THE IRISH TIMES (Ireland), LA STAMPA (Italy), THE NEW YORK TIMES (U.S.A.)
DUBLIN - It's such a simple system. You buy something and it is sent to you. What you don't know is that the transaction is done through a company in Luxembourg that pays very little to the Grand Duchy and almost nothing to the Ministries of Finance.
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Photo: Balajimuthazhagan via Wikipedia
"It's a question that we will deal with" assures Joe Costello, Irish Minister for Trade and Development, in an interview with Italian daily La Stampa.
He is angry with online trading companies that willfully look to pay less tax than they should, like Amazon, by passing their revenues through low-tax havens like Luxembourg, the Channel Islands and Ireland itself.
"It's legal" admits Costello "but I don't think that it's ethical".
The European Parliament has raised the issue and even the more free-market oriented British have too. This is not only a practice that represents a loss of revenue to the governments, but is a potentially unfair competition against other retailers. "If we do not act, there will be people to force us to" insists Costello. In Ireland there is a corporate tax of just 12.5%.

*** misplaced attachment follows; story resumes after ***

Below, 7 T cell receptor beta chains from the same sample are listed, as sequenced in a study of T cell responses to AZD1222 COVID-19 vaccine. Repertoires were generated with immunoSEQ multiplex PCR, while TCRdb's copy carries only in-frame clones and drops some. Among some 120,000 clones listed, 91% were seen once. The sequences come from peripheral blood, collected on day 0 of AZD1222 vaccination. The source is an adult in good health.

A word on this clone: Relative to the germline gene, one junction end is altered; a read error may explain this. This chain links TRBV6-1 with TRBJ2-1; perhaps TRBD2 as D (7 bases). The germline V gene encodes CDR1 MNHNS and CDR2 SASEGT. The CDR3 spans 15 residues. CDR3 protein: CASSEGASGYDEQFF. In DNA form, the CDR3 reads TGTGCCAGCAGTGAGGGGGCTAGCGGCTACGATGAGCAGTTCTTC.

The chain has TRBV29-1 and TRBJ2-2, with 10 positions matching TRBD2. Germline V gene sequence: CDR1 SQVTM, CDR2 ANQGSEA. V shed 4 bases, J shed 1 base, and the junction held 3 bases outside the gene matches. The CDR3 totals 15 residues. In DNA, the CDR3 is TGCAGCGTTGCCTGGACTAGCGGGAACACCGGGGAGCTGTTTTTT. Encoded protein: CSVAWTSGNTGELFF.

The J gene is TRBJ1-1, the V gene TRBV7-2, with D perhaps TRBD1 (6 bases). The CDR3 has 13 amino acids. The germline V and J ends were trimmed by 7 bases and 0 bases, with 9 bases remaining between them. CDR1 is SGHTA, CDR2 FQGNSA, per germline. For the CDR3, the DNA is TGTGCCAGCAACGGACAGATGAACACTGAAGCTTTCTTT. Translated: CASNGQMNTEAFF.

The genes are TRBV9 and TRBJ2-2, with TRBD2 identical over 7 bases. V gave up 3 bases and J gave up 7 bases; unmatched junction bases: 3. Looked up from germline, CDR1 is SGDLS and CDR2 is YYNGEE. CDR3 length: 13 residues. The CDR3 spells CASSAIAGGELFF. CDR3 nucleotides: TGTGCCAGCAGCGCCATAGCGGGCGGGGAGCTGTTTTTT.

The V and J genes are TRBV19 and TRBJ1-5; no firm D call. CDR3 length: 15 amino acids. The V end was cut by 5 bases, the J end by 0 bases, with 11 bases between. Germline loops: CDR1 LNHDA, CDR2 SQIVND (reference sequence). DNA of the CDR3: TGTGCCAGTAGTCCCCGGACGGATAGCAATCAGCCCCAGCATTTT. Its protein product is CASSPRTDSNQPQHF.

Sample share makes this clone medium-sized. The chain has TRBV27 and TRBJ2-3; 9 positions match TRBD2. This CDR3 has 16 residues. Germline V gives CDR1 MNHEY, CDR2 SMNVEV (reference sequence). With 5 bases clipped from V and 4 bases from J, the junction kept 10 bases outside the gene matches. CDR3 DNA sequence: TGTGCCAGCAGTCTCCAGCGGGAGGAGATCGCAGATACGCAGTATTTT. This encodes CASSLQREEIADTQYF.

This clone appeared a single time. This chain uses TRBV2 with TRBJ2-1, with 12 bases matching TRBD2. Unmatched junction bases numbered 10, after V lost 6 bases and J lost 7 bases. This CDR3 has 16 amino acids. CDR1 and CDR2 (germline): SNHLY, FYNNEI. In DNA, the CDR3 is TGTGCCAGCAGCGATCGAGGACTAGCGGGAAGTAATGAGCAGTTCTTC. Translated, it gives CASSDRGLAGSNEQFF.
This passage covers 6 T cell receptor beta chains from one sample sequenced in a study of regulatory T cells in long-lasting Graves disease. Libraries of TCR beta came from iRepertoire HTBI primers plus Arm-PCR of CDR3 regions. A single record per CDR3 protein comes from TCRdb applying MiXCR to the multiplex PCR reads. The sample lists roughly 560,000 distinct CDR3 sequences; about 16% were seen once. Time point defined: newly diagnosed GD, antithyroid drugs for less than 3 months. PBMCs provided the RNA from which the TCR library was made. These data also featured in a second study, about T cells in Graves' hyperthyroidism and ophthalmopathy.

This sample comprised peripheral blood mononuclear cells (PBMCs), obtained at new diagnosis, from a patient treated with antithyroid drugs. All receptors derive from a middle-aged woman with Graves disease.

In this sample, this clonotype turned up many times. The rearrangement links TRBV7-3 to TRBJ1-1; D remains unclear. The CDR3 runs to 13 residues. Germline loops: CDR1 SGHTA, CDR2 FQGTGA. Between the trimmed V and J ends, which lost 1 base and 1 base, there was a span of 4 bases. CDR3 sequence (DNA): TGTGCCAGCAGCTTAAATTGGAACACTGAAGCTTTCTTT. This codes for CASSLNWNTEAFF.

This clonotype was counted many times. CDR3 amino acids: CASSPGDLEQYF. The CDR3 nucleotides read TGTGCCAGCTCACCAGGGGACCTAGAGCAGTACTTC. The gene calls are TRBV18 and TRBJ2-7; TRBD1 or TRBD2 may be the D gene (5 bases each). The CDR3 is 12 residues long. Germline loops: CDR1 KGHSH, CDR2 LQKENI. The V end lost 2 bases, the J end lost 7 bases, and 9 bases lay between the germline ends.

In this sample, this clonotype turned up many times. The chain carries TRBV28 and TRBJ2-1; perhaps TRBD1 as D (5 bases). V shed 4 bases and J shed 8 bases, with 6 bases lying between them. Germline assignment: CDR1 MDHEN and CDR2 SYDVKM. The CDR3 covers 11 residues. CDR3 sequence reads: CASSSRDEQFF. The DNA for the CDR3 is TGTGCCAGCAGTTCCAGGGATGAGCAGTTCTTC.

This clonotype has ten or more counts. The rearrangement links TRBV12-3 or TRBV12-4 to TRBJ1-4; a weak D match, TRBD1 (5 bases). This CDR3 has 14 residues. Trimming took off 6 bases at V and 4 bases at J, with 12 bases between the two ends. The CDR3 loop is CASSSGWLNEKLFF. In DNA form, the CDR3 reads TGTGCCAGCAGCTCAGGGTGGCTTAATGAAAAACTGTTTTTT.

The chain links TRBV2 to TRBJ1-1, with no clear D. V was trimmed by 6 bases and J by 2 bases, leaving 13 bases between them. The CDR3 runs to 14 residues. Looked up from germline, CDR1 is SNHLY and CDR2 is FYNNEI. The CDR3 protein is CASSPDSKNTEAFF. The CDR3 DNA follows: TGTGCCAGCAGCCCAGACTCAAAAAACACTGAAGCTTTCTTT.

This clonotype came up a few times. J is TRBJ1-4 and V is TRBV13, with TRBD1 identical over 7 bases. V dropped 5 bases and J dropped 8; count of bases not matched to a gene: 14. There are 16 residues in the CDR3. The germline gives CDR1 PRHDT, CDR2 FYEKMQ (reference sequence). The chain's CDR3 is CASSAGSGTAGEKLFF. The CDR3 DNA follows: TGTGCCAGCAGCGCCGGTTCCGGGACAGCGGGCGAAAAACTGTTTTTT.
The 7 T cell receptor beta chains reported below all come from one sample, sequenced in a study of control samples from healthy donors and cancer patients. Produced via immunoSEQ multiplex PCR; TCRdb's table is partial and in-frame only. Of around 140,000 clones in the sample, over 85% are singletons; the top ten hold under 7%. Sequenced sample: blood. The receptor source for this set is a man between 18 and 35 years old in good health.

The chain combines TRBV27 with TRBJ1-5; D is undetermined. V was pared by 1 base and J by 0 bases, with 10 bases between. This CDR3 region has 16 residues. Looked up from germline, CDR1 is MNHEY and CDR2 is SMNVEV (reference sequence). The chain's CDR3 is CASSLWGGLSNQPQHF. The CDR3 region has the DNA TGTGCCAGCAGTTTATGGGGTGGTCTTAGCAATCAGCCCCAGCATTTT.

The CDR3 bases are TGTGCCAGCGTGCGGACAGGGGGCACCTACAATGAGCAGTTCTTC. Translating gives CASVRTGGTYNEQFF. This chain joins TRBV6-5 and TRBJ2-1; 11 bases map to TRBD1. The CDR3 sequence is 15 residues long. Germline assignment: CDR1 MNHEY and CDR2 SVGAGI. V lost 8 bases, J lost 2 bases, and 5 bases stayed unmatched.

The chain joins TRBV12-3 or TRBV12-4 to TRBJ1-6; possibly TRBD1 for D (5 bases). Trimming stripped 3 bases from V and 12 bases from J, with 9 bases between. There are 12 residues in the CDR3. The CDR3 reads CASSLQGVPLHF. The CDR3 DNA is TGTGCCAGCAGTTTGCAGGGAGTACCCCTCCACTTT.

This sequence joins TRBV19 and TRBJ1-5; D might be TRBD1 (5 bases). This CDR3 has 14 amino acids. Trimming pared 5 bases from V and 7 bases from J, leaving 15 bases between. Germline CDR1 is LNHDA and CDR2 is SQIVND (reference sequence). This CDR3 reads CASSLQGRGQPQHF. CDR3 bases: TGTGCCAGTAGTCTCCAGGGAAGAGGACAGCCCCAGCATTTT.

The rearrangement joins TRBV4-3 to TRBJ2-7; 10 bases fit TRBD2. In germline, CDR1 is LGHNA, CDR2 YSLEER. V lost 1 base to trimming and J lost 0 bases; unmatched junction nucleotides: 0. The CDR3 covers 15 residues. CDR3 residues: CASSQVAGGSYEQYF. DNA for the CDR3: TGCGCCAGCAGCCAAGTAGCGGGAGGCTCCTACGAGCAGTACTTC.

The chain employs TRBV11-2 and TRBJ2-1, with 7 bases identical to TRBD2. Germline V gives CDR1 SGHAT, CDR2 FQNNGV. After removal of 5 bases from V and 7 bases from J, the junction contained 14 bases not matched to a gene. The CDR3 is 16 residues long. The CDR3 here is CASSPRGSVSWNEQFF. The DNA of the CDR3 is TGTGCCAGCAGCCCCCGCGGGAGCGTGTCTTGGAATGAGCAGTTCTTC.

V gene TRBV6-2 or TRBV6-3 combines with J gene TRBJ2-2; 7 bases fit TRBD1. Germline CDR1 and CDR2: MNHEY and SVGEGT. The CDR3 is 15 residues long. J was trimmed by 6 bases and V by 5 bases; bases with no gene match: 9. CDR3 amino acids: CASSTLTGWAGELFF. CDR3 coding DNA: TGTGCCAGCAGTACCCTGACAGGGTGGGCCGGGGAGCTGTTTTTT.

The Irish Times reported in November that France had made a $252 million tax claim against Amazon, signalling a widening crackdown by Paris on multinational companies that channel profits through low-tax countries. France has long protested against Ireland’s low tax rate and hopes EU discussions on a common consolidated corporate tax base will lead to a more harmonized system.
Minister Costello told La Stampa Ireland also has a serious problem with Google, which winds up paying an estimated 2% in taxes after deductions are accounted for. "They tell us that they create jobs and pay taxes, but we don't think it's enough," says Costello.
The issue has not yet been defined by the Irish government, which presides over the EU for the next six months; Costello believes that it might be more effective to raise the debate in Brussels.
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Google's Dublin HQ at the Grand Canal Docklands. Photo: infomatique via Flickr
According to The New York Times, though Google employees across Europe advise clients on the use of the company’s services, advertisers sign contracts with the company’s subsidiary in Ireland. This has shielded Google from tax liability in France, Britain and other European countries, at least so far. French fiscal authorities are now seeking back taxes and penalties from Google, amounting to 1.7 billion euros.
“Google is saying, ‘We just float around freely above this useful aircraft carrier, Ireland,” said Richard Murphy, founder of the Tax Justice Network, an independent organization that campaigns against what it calls tax “loopholes and distortions.” “What France is saying is, ‘We don’t think you float around over Ireland, we think you are in France.’”